The following is adapted from Fire Doesn’t Innovate.
For as long as people have had possessions, other people have tried to steal them.
Up until recently, if someone wanted to steal something from you, they had to physically take it from you. In business, theft meant someone stole boxes off your company’s delivery truck while the driver was distracted, or an insider embezzled money by altering financial records, or a cashier stuffed cash in their pocket while no one was looking.
Times have changed. Criminals don’t need access to your delivery trucks to steal from you anymore. They can now steal your digital assets over the Internet. Digital assets have completely changed the nature of possession and theft as we know it.
Imagine someone breaks into your building and steals a physical file out of your office, which is full of bank statements and other sensitive information. Assuming you don’t have any copies, you’ve now lost that information. However, if someone steals a digital copy of your sensitive data, you still have your data, but someone else does too.
What that means is that rather than being stolen once, your data can be stolen many times. Once someone steals a copy of your data, that copy can be copied repeatedly with all of the fidelity of the original. Instead of being a photocopy of a photocopy, which becomes blurry and difficult to read, a copied digital asset is an exact duplicate.
This is a completely new paradigm of theft. Instead of being stolen once, your assets can be stolen and traded an infinite number of times. If we’re wondering what kind of digital assets cybercriminals might be after, here’s a list of popular targets:
- System administrator accounts
- Cash and investments
- Payroll data
- Credit card data
- Electronic health records
- Unpublished financial results
- Business intelligence
- Business strategy
- E-commerce systems
- Industrial control systems (such as air heating/cooling systems)
- Building video surveillance systems
What Happens to Your Digital Assets?
Once your sensitive information is stolen, it’s often traded on the Dark Web, which is a portion of the Internet that is unreachable through conventional means such as a search engine or common hyperlinks. You have to take deliberate actions to get to it.
Imagine a dark alley where illicit goods and services are traded away from the prying eyes of authorities. That’s the physical version of the Dark Web. Unlike the dark alley, the Dark Web is scaled globally and has millions of participants.
To access the Dark Web, a person must not only manually enter a specific web address, but they also have to use a special piece of technology.
The same way you use a browser, such as Google Chrome or Firefox, to access the Internet, people use a special browser to access the Dark Web. The TOR Browser uses the TOR network, which is short for The Onion Router network.
Interestingly, TOR was originally a creation of the US government, the same people who brought us the Internet. They made TOR as a means to place confidential information on the Internet while still making it restricted to the public.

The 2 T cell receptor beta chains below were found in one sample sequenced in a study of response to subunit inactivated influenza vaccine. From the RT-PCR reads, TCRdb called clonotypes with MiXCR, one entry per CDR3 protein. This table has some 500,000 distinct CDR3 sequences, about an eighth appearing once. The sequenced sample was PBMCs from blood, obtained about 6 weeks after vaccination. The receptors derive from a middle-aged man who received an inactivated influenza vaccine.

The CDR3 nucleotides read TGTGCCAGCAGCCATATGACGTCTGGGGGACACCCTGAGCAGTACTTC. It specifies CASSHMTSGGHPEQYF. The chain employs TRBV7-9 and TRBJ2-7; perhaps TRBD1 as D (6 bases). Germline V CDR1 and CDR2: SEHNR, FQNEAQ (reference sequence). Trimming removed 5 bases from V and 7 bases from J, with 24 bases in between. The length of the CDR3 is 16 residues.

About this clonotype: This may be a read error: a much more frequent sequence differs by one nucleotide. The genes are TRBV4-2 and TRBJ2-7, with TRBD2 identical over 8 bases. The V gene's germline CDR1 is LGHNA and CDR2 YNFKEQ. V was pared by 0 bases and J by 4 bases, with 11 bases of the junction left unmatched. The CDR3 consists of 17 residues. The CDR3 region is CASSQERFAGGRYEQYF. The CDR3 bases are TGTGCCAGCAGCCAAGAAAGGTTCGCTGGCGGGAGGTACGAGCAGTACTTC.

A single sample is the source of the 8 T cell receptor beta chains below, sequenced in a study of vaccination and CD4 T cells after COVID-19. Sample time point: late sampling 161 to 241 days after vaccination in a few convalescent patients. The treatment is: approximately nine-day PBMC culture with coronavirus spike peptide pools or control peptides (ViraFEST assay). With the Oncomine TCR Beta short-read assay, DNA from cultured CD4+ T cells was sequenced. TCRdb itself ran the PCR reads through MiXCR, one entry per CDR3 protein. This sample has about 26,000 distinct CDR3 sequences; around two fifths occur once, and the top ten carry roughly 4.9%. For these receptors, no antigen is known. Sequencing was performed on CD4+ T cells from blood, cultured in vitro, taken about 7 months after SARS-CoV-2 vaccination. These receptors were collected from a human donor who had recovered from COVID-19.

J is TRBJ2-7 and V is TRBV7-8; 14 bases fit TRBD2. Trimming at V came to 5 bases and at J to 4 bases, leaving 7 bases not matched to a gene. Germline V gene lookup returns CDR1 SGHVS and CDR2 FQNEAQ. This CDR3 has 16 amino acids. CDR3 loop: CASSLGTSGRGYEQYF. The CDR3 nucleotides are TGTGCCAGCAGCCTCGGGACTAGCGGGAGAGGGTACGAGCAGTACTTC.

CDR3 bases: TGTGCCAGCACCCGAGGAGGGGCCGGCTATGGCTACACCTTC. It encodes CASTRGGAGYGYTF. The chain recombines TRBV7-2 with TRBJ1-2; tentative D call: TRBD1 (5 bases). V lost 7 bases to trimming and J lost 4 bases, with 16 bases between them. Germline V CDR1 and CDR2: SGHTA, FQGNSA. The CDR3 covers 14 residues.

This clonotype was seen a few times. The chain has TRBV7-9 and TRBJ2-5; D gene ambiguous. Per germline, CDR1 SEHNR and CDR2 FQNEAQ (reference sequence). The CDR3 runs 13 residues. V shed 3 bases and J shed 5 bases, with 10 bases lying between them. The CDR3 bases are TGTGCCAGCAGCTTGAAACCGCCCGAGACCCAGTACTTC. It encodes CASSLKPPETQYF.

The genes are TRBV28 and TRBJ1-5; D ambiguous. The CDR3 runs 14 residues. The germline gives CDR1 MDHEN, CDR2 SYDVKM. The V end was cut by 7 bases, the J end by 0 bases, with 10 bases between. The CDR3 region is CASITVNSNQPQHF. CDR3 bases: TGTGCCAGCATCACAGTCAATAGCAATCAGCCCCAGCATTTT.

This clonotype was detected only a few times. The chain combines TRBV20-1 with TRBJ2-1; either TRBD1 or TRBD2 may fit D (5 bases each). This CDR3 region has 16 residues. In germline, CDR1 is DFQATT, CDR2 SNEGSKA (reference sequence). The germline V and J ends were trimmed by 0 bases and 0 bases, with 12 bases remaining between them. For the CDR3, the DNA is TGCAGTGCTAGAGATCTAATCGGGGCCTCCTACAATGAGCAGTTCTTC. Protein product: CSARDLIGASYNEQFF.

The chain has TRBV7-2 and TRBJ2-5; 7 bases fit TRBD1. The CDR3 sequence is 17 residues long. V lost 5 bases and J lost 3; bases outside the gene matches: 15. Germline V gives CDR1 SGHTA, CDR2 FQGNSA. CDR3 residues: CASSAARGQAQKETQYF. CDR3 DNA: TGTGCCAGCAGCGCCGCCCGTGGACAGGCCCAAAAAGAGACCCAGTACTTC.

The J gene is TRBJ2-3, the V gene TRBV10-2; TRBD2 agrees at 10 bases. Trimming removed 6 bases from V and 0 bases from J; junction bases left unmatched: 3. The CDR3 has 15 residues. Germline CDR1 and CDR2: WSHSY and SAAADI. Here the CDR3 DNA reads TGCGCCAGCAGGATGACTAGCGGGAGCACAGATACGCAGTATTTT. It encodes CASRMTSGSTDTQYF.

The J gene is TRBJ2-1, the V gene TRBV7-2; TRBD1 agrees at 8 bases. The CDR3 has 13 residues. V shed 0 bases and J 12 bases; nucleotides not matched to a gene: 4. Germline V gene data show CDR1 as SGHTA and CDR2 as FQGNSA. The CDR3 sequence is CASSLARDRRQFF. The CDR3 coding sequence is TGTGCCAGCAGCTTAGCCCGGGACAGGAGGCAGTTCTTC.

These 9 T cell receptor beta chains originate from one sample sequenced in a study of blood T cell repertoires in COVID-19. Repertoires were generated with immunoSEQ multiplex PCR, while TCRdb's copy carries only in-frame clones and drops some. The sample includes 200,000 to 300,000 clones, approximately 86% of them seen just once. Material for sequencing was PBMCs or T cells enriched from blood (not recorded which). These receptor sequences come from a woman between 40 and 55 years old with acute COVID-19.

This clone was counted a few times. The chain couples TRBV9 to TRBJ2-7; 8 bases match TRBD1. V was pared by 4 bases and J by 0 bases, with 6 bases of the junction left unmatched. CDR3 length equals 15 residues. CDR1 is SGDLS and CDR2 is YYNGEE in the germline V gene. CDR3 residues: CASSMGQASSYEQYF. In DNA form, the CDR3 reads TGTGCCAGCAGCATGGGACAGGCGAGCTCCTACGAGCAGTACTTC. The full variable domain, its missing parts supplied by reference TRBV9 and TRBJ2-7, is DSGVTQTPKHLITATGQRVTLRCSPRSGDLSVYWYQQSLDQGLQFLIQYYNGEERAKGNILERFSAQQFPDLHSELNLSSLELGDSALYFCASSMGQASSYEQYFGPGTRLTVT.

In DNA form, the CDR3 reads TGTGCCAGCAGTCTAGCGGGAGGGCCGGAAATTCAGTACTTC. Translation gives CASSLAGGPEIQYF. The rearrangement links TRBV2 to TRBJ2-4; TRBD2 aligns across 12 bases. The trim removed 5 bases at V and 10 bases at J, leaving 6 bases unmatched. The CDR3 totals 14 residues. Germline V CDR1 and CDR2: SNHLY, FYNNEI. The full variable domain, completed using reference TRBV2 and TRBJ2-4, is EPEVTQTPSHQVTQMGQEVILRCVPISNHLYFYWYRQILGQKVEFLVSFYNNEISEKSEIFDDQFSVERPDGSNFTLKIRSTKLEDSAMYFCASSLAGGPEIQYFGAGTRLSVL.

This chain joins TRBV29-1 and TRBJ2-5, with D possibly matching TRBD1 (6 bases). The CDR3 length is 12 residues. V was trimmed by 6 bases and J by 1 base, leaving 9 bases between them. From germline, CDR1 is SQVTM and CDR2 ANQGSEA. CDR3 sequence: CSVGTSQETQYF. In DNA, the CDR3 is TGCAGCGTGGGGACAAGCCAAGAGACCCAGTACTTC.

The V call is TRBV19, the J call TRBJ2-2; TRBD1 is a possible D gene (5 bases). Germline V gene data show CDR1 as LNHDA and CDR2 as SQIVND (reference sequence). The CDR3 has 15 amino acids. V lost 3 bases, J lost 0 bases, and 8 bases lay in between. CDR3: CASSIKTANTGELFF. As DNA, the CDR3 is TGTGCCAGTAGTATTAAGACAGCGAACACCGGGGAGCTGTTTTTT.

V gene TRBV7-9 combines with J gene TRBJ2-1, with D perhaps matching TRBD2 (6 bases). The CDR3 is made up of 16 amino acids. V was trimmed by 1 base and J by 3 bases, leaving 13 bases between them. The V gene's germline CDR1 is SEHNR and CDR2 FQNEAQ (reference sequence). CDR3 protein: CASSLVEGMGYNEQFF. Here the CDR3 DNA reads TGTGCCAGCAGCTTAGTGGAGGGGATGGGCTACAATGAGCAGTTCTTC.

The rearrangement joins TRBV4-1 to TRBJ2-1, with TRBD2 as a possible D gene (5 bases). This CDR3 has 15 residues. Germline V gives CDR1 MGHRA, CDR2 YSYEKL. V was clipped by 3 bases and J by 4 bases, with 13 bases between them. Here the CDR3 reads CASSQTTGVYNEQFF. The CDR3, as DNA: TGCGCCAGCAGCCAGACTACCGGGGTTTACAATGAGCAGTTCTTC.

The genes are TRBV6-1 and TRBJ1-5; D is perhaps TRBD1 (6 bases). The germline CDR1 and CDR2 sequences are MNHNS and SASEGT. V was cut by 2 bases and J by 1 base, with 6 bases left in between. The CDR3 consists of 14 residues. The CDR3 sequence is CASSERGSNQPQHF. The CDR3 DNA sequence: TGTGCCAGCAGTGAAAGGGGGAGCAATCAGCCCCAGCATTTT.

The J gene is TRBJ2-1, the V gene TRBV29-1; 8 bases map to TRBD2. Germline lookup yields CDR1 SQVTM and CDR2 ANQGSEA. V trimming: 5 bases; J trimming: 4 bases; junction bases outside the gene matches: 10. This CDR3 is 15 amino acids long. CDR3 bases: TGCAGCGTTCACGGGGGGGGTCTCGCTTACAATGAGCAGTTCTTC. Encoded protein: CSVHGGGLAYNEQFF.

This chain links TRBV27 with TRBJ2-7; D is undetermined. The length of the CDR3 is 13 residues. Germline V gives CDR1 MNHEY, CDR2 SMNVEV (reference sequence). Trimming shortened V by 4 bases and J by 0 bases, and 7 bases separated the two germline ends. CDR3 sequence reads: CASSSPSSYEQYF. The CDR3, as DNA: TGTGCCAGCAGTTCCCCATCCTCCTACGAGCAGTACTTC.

However innocuous its original intentions, TOR protocol has been hijacked for more sinister purposes. Anyone can access the TOR network, meaning anyone can access the back alley of the Internet: the Dark Web. People sell everything on the Dark Web, from stolen credit card information and company payroll information to weapons, drugs, gambling, and illicit personal services such as murder for hire.
Don’t Be Scared – Be Prepared
Most companies are woefully unprepared for a cyberattack. Executives have no way of knowing when a foreign government or lone cybercriminal will release a cyberweapon.
Therefore, you have to prepare for the possibility of attack the same way you prepare your business for other unexpected events, such as hurricanes and earthquakes.
You can’t predict when a natural disaster will strike, nor should you live in fear of their occurrence. Your best practice is to be proactive in creating a cyber risk management program so that when disaster strikes, your company is still in business.
The US government recognizes that the Internet is becoming increasingly dangerous for everyone who uses it due to the activities of organized crime and foreign nation-states. They also recognize that they can’t be everywhere to protect everyone, so they created the NIST Framework that any person or business can use to be more prepared for cyberattacks.
The NIST Framework is a great starting place if your business has never thought seriously about mitigating the threat of cyberattacks. Even though this problem speaks to technological issues, don’t forget that cybersecurity is a business issue.
To learn more about the NIST Framework, visit: nist.gov/cyberframework
For more advice on securing your digital assets, you can find Fire Doesn’t Innovate on Amazon.
Kip Boyle is founder and CEO of Cyber Risk Opportunities, whose mission is to enable executives to become more proficient cyber risk managers. His customers have included the U.S. Federal Reserve Bank, Boeing, Visa, Intuit, Mitsubishi, DuPont, and many others. A cybersecurity expert since 1992, he was previously the director of wide area network security for the Air Force’s F-22 Raptor program and a senior consultant for Stanford Research Institute (SRI).